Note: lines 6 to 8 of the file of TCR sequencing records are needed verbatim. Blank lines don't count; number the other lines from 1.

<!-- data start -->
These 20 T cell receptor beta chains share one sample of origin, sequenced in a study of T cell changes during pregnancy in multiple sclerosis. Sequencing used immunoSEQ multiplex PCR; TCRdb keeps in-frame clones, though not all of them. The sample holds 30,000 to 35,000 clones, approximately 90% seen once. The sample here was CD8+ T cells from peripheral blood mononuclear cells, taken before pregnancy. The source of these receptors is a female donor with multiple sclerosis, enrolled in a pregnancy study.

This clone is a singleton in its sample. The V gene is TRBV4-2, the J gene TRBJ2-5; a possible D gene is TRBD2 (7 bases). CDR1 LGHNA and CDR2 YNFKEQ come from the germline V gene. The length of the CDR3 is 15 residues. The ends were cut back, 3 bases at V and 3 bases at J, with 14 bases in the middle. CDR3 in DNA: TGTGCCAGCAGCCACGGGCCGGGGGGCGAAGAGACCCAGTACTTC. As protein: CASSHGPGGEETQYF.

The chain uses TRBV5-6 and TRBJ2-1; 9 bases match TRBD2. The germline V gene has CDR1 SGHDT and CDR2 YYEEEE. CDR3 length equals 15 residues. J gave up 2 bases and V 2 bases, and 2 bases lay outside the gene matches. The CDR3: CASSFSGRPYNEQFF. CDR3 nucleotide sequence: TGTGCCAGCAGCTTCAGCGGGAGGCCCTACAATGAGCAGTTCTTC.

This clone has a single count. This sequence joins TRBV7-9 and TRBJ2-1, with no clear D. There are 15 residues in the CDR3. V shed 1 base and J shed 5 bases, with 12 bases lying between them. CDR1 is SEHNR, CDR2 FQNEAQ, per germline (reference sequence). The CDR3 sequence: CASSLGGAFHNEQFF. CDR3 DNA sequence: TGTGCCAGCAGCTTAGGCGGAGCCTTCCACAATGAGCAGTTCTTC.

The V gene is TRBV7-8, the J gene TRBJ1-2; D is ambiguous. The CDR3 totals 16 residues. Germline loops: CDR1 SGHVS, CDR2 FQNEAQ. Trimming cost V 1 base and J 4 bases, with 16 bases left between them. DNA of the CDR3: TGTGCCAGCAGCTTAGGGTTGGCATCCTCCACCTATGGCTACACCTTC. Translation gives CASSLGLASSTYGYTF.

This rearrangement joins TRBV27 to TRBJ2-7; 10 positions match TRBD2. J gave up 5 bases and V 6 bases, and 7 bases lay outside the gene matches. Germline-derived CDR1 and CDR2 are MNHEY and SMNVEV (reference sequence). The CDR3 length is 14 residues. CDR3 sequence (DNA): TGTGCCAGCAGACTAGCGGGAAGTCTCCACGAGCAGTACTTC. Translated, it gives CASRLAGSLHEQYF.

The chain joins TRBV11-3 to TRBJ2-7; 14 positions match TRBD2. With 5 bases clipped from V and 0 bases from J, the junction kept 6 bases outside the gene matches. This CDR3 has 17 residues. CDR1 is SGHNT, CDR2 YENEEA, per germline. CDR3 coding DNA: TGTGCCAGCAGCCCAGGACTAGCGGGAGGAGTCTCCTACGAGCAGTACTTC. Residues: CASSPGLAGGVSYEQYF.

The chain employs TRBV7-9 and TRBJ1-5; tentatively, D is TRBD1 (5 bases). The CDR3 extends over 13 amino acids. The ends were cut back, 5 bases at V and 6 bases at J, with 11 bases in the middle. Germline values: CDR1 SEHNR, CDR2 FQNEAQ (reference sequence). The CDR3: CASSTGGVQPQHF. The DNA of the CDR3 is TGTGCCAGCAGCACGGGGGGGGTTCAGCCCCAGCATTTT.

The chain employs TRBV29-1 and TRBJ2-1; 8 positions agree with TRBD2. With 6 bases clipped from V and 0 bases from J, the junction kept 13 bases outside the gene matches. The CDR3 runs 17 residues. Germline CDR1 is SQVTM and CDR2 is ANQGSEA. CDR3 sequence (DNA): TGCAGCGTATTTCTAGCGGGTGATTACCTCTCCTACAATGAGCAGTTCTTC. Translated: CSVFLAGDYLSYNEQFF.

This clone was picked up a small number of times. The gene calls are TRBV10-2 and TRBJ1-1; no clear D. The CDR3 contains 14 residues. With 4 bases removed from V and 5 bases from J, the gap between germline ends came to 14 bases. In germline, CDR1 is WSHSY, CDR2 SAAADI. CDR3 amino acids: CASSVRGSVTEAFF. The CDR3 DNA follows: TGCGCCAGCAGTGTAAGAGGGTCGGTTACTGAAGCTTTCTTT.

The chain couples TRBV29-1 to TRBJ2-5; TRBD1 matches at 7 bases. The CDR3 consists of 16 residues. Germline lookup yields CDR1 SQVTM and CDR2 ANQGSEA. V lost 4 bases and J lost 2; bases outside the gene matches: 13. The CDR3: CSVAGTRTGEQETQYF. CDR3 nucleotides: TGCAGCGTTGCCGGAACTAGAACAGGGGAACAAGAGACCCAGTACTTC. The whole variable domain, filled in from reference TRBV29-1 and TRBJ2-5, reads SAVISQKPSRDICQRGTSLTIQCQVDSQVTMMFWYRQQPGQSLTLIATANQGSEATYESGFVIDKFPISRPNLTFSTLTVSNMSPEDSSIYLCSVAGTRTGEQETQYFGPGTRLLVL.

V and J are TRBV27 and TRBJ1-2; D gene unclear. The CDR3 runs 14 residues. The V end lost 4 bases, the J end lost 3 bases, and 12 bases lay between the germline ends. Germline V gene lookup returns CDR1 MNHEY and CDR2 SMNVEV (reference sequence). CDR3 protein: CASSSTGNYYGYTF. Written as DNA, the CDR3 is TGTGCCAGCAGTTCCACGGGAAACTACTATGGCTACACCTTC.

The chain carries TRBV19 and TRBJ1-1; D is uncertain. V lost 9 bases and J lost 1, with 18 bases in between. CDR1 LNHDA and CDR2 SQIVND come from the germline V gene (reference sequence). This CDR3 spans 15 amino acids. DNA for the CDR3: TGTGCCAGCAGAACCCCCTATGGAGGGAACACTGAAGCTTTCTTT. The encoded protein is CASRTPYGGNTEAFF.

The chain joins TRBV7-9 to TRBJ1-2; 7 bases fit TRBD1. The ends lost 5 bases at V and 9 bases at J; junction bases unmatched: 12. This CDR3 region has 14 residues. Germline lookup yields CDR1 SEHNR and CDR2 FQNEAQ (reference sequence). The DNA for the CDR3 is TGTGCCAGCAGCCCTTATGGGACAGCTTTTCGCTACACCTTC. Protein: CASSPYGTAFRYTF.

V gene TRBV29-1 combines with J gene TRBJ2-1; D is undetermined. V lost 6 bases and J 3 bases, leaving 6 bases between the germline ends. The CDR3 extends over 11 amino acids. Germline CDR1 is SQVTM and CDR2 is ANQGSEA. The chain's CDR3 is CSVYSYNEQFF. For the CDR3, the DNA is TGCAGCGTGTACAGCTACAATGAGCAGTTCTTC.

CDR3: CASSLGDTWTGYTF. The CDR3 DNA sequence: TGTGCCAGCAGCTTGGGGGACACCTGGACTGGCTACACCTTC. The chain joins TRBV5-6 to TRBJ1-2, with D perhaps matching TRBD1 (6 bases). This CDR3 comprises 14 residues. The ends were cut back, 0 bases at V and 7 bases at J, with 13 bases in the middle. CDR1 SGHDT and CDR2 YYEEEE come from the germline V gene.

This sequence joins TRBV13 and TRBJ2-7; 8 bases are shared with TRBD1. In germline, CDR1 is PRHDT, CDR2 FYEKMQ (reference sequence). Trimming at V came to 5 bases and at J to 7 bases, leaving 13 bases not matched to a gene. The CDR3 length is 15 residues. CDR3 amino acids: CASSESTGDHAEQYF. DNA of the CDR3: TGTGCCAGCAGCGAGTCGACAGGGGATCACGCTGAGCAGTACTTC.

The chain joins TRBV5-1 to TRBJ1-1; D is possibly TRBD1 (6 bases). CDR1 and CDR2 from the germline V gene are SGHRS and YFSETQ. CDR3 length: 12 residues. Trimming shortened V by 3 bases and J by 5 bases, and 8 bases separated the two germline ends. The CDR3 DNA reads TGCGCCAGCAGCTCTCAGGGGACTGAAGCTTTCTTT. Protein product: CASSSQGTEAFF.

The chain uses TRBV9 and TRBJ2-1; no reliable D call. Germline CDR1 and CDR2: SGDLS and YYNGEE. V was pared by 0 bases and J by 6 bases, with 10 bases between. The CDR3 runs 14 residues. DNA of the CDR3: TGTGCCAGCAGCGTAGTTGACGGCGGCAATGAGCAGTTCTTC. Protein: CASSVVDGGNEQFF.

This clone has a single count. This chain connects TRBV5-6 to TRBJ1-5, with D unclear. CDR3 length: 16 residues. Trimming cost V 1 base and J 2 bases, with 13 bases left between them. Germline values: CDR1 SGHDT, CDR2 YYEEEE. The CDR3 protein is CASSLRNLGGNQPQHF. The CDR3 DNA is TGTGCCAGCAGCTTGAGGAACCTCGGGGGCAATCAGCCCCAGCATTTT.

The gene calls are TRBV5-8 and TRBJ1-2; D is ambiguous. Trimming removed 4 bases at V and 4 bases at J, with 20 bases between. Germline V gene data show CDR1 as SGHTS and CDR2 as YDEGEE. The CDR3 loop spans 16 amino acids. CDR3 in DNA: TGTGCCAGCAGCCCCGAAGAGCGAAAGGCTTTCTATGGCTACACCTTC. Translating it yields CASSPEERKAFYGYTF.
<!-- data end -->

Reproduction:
This rearrangement joins TRBV27 to TRBJ2-7; 10 positions match TRBD2. J gave up 5 bases and V 6 bases, and 7 bases lay outside the gene matches. Germline-derived CDR1 and CDR2 are MNHEY and SMNVEV (reference sequence). The CDR3 length is 14 residues. CDR3 sequence (DNA): TGTGCCAGCAGACTAGCGGGAAGTCTCCACGAGCAGTACTTC. Translated, it gives CASRLAGSLHEQYF.

The chain joins TRBV11-3 to TRBJ2-7; 14 positions match TRBD2. With 5 bases clipped from V and 0 bases from J, the junction kept 6 bases outside the gene matches. This CDR3 has 17 residues. CDR1 is SGHNT, CDR2 YENEEA, per germline. CDR3 coding DNA: TGTGCCAGCAGCCCAGGACTAGCGGGAGGAGTCTCCTACGAGCAGTACTTC. Residues: CASSPGLAGGVSYEQYF.

The chain employs TRBV7-9 and TRBJ1-5; tentatively, D is TRBD1 (5 bases). The CDR3 extends over 13 amino acids. The ends were cut back, 5 bases at V and 6 bases at J, with 11 bases in the middle. Germline values: CDR1 SEHNR, CDR2 FQNEAQ (reference sequence). The CDR3: CASSTGGVQPQHF. The DNA of the CDR3 is TGTGCCAGCAGCACGGGGGGGGTTCAGCCCCAGCATTTT.